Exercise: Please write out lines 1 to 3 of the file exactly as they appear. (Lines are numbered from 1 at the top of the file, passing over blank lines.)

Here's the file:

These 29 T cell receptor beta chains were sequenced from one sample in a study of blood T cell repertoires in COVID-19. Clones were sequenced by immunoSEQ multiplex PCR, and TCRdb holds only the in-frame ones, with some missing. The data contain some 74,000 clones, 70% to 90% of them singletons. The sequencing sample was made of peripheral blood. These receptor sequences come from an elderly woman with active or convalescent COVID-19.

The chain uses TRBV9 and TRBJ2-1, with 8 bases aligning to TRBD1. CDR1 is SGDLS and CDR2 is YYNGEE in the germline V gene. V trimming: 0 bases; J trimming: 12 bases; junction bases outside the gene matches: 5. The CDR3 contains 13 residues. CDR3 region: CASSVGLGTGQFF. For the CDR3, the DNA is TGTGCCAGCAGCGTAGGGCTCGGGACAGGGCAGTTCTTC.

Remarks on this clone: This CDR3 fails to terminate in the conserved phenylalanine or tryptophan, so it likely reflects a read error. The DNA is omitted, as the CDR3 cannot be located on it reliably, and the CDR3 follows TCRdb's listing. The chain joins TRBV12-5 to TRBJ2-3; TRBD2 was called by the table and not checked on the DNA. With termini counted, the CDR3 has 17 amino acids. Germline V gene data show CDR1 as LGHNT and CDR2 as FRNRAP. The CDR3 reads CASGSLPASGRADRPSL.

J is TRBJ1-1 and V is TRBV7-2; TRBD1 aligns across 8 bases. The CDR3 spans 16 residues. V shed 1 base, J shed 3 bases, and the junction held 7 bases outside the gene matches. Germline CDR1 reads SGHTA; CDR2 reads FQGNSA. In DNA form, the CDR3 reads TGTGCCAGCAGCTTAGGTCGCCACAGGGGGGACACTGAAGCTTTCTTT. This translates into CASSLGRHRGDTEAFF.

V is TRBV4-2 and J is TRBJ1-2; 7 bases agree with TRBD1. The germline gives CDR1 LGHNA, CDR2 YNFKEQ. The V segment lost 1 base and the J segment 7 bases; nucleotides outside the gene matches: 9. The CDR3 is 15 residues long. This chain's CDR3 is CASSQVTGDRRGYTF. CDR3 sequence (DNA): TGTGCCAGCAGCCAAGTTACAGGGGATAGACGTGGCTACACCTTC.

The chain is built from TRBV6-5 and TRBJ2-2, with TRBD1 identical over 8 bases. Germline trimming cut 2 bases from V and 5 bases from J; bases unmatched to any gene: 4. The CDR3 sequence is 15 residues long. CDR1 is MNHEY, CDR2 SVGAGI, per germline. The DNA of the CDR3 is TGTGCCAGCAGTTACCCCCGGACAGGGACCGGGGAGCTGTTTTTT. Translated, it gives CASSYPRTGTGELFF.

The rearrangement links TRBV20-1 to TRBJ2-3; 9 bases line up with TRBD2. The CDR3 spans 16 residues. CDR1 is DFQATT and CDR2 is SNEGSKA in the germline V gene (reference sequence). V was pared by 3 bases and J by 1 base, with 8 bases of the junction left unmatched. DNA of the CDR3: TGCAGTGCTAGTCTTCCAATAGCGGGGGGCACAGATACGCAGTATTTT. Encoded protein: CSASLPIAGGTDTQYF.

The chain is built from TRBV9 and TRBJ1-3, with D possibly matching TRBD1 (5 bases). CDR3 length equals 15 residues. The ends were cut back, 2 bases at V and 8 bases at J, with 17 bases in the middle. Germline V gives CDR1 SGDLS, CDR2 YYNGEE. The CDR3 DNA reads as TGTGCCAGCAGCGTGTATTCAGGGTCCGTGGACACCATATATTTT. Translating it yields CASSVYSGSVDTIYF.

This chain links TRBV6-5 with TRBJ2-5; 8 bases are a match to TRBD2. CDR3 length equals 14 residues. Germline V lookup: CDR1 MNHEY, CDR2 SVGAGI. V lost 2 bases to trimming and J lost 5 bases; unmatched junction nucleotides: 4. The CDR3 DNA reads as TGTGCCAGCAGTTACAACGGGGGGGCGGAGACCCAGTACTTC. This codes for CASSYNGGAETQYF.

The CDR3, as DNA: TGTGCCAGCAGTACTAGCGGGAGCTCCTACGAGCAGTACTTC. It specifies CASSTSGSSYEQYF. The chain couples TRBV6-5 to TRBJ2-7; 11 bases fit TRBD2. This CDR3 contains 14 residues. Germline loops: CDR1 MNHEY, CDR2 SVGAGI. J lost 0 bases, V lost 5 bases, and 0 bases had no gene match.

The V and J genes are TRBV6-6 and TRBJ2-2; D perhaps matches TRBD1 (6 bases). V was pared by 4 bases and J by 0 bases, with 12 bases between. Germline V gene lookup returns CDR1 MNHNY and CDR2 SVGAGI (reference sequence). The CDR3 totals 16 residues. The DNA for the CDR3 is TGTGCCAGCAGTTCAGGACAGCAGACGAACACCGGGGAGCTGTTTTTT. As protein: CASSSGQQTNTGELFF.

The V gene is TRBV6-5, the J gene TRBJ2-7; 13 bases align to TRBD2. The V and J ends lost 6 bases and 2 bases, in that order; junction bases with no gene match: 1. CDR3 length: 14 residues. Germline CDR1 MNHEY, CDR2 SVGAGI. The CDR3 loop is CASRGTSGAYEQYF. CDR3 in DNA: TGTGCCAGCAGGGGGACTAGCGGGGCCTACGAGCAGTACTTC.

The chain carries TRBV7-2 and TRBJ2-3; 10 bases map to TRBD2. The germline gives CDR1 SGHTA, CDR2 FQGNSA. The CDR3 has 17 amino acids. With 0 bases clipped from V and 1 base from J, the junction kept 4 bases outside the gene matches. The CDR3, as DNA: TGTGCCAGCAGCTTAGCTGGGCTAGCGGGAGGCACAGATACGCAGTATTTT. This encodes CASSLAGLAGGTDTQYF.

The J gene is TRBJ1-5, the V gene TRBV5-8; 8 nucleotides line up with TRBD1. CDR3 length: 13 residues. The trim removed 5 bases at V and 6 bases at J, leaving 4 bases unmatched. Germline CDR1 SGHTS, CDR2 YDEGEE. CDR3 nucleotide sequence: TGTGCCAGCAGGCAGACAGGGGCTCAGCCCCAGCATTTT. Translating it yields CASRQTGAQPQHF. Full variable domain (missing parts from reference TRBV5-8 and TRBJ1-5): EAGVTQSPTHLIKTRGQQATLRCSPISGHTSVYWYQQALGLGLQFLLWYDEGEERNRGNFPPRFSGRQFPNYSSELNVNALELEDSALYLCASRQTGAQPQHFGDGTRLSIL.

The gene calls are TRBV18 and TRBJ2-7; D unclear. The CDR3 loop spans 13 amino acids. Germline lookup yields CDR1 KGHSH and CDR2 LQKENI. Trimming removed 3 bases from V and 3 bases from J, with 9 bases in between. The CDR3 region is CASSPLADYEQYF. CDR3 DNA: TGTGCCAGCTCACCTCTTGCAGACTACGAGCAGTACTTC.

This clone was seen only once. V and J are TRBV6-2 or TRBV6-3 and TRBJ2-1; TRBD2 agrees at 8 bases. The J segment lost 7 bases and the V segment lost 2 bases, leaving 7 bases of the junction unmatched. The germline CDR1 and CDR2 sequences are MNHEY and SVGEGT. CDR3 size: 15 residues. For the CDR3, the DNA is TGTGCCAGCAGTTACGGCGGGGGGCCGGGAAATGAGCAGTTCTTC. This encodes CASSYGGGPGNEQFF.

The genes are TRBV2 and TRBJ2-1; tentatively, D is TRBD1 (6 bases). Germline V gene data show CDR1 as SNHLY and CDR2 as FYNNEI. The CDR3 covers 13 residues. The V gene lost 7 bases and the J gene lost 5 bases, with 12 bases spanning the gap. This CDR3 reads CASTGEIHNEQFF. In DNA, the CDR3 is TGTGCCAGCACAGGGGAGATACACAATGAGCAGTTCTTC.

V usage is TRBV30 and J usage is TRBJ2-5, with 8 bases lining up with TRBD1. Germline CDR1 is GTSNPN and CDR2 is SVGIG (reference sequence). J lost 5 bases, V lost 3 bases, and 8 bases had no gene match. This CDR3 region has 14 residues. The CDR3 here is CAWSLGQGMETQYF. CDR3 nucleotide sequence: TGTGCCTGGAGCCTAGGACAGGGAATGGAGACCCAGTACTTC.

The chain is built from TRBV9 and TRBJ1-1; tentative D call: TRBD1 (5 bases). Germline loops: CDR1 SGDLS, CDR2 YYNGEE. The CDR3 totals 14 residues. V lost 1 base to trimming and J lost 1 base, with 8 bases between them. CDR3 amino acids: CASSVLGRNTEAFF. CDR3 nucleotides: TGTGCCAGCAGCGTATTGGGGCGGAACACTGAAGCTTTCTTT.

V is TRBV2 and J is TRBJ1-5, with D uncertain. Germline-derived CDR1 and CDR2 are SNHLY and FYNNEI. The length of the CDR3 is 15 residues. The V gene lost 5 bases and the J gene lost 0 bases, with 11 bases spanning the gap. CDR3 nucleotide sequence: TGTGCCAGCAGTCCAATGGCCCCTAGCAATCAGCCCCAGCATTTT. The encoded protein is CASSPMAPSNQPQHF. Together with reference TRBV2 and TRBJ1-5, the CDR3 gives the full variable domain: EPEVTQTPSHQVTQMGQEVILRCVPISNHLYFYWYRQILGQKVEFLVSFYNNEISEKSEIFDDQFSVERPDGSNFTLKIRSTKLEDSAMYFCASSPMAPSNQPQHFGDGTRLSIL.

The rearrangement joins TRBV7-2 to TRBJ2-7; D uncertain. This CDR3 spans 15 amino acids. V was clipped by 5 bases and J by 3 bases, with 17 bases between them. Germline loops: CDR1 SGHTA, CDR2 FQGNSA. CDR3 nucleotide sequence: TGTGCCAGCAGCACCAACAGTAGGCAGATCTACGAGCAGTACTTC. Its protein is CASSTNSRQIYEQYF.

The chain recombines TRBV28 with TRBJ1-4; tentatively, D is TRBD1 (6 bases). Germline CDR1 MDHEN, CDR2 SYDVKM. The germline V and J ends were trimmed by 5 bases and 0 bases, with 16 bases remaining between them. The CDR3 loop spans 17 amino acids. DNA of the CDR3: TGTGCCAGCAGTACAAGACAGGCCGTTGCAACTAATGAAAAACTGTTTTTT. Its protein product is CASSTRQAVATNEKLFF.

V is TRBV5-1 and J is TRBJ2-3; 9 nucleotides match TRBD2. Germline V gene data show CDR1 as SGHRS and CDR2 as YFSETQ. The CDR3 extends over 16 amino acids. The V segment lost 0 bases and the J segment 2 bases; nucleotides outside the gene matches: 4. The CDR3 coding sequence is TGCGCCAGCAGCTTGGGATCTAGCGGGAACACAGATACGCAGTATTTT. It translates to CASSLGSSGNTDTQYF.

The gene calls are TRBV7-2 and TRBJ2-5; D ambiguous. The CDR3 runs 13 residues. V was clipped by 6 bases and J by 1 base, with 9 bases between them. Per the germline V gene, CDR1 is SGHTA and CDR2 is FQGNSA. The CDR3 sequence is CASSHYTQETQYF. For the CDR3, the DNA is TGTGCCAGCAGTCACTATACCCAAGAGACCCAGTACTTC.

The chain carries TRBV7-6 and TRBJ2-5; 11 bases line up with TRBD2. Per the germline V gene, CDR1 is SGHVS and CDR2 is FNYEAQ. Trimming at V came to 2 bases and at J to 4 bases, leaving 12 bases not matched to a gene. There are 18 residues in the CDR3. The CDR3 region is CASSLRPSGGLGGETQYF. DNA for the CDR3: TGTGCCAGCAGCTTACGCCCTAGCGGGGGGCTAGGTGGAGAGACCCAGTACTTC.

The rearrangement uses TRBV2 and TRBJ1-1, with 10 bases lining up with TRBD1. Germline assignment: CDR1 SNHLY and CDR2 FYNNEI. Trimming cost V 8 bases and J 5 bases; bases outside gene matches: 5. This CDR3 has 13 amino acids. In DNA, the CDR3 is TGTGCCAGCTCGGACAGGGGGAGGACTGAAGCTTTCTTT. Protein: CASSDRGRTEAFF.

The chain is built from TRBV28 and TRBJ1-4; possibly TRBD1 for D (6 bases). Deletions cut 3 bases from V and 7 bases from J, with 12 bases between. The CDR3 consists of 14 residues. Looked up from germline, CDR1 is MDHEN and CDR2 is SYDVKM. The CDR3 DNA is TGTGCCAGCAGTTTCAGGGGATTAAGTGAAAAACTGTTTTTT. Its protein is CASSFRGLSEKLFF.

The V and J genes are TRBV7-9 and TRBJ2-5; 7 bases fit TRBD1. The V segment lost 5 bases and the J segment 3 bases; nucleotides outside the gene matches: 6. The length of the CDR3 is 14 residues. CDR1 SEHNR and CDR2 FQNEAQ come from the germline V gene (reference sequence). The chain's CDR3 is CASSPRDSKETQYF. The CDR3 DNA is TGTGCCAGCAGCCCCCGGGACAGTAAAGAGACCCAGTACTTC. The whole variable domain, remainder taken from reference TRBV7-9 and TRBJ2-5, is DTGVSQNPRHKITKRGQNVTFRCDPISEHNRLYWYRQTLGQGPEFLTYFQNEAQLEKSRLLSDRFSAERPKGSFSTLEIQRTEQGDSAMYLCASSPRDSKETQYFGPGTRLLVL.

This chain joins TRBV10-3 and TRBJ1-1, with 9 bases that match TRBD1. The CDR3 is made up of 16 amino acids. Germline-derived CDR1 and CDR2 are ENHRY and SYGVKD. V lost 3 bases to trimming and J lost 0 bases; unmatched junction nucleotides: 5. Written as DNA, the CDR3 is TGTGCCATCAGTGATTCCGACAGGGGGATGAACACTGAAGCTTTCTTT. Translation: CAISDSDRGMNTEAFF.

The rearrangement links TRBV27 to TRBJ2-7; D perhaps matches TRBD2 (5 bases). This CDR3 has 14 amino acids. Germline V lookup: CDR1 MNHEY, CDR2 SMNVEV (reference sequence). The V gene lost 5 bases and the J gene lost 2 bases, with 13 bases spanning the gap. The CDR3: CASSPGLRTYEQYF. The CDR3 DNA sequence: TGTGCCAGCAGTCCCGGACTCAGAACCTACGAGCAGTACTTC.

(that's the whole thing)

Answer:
These 29 T cell receptor beta chains were sequenced from one sample in a study of blood T cell repertoires in COVID-19. Clones were sequenced by immunoSEQ multiplex PCR, and TCRdb holds only the in-frame ones, with some missing. The data contain some 74,000 clones, 70% to 90% of them singletons. The sequencing sample was made of peripheral blood. These receptor sequences come from an elderly woman with active or convalescent COVID-19.

The chain uses TRBV9 and TRBJ2-1, with 8 bases aligning to TRBD1. CDR1 is SGDLS and CDR2 is YYNGEE in the germline V gene. V trimming: 0 bases; J trimming: 12 bases; junction bases outside the gene matches: 5. The CDR3 contains 13 residues. CDR3 region: CASSVGLGTGQFF. For the CDR3, the DNA is TGTGCCAGCAGCGTAGGGCTCGGGACAGGGCAGTTCTTC.

Remarks on this clone: This CDR3 fails to terminate in the conserved phenylalanine or tryptophan, so it likely reflects a read error. The DNA is omitted, as the CDR3 cannot be located on it reliably, and the CDR3 follows TCRdb's listing. The chain joins TRBV12-5 to TRBJ2-3; TRBD2 was called by the table and not checked on the DNA. With termini counted, the CDR3 has 17 amino acids. Germline V gene data show CDR1 as LGHNT and CDR2 as FRNRAP. The CDR3 reads CASGSLPASGRADRPSL.